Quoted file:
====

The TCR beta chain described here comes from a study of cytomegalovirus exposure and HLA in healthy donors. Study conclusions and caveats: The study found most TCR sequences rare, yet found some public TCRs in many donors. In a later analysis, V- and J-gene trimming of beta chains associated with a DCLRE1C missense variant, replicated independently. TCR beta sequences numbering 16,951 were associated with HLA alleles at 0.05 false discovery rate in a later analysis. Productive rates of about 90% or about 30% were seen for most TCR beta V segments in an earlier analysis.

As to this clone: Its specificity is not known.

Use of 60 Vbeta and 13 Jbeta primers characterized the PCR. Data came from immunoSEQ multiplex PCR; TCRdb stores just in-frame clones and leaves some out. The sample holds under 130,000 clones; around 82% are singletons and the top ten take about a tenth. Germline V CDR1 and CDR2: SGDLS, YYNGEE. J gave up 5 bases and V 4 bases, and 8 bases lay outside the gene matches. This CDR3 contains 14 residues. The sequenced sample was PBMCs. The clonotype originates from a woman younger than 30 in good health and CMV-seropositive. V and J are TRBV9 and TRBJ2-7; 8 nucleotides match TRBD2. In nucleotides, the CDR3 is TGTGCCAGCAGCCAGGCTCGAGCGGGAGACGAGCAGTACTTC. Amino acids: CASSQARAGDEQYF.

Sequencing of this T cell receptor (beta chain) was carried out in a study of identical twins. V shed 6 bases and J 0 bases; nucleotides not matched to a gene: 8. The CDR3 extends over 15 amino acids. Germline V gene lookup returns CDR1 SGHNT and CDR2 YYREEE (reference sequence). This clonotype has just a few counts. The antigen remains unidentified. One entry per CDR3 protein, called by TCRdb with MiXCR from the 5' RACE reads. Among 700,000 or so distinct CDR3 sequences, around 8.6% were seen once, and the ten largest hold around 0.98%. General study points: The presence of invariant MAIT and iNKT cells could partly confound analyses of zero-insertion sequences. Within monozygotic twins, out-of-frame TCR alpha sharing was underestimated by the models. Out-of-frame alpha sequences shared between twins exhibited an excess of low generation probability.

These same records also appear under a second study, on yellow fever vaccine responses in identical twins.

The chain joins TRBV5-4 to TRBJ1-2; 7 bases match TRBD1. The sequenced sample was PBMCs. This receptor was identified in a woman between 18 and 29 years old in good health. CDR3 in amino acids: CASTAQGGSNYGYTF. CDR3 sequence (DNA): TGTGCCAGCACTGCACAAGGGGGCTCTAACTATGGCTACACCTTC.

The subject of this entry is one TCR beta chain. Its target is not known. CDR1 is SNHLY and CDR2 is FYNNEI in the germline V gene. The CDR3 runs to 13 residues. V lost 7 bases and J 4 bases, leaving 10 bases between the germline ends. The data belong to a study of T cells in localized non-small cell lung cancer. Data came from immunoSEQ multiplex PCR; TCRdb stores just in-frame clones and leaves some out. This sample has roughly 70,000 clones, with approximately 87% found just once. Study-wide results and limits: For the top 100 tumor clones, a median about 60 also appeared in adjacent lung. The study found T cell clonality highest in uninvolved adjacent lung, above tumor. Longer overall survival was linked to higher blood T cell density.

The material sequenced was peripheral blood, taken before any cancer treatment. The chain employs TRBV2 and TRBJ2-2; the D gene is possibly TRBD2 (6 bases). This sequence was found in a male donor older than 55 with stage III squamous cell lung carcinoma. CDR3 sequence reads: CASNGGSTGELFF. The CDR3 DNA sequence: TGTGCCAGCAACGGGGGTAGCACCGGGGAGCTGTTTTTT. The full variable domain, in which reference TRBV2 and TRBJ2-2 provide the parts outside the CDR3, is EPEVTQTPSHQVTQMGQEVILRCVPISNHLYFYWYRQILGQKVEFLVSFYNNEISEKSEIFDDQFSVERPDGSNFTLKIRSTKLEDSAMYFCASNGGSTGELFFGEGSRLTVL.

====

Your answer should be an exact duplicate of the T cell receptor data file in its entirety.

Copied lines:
The TCR beta chain described here comes from a study of cytomegalovirus exposure and HLA in healthy donors. Study conclusions and caveats: The study found most TCR sequences rare, yet found some public TCRs in many donors. In a later analysis, V- and J-gene trimming of beta chains associated with a DCLRE1C missense variant, replicated independently. TCR beta sequences numbering 16,951 were associated with HLA alleles at 0.05 false discovery rate in a later analysis. Productive rates of about 90% or about 30% were seen for most TCR beta V segments in an earlier analysis.

As to this clone: Its specificity is not known.

Use of 60 Vbeta and 13 Jbeta primers characterized the PCR. Data came from immunoSEQ multiplex PCR; TCRdb stores just in-frame clones and leaves some out. The sample holds under 130,000 clones; around 82% are singletons and the top ten take about a tenth. Germline V CDR1 and CDR2: SGDLS, YYNGEE. J gave up 5 bases and V 4 bases, and 8 bases lay outside the gene matches. This CDR3 contains 14 residues. The sequenced sample was PBMCs. The clonotype originates from a woman younger than 30 in good health and CMV-seropositive. V and J are TRBV9 and TRBJ2-7; 8 nucleotides match TRBD2. In nucleotides, the CDR3 is TGTGCCAGCAGCCAGGCTCGAGCGGGAGACGAGCAGTACTTC. Amino acids: CASSQARAGDEQYF.

Sequencing of this T cell receptor (beta chain) was carried out in a study of identical twins. V shed 6 bases and J 0 bases; nucleotides not matched to a gene: 8. The CDR3 extends over 15 amino acids. Germline V gene lookup returns CDR1 SGHNT and CDR2 YYREEE (reference sequence). This clonotype has just a few counts. The antigen remains unidentified. One entry per CDR3 protein, called by TCRdb with MiXCR from the 5' RACE reads. Among 700,000 or so distinct CDR3 sequences, around 8.6% were seen once, and the ten largest hold around 0.98%. General study points: The presence of invariant MAIT and iNKT cells could partly confound analyses of zero-insertion sequences. Within monozygotic twins, out-of-frame TCR alpha sharing was underestimated by the models. Out-of-frame alpha sequences shared between twins exhibited an excess of low generation probability.

These same records also appear under a second study, on yellow fever vaccine responses in identical twins.

The chain joins TRBV5-4 to TRBJ1-2; 7 bases match TRBD1. The sequenced sample was PBMCs. This receptor was identified in a woman between 18 and 29 years old in good health. CDR3 in amino acids: CASTAQGGSNYGYTF. CDR3 sequence (DNA): TGTGCCAGCACTGCACAAGGGGGCTCTAACTATGGCTACACCTTC.

The subject of this entry is one TCR beta chain. Its target is not known. CDR1 is SNHLY and CDR2 is FYNNEI in the germline V gene. The CDR3 runs to 13 residues. V lost 7 bases and J 4 bases, leaving 10 bases between the germline ends. The data belong to a study of T cells in localized non-small cell lung cancer. Data came from immunoSEQ multiplex PCR; TCRdb stores just in-frame clones and leaves some out. This sample has roughly 70,000 clones, with approximately 87% found just once. Study-wide results and limits: For the top 100 tumor clones, a median about 60 also appeared in adjacent lung. The study found T cell clonality highest in uninvolved adjacent lung, above tumor. Longer overall survival was linked to higher blood T cell density.

The material sequenced was peripheral blood, taken before any cancer treatment. The chain employs TRBV2 and TRBJ2-2; the D gene is possibly TRBD2 (6 bases). This sequence was found in a male donor older than 55 with stage III squamous cell lung carcinoma. CDR3 sequence reads: CASNGGSTGELFF. The CDR3 DNA sequence: TGTGCCAGCAACGGGGGTAGCACCGGGGAGCTGTTTTTT. The full variable domain, in which reference TRBV2 and TRBJ2-2 provide the parts outside the CDR3, is EPEVTQTPSHQVTQMGQEVILRCVPISNHLYFYWYRQILGQKVEFLVSFYNNEISEKSEIFDDQFSVERPDGSNFTLKIRSTKLEDSAMYFCASNGGSTGELFFGEGSRLTVL.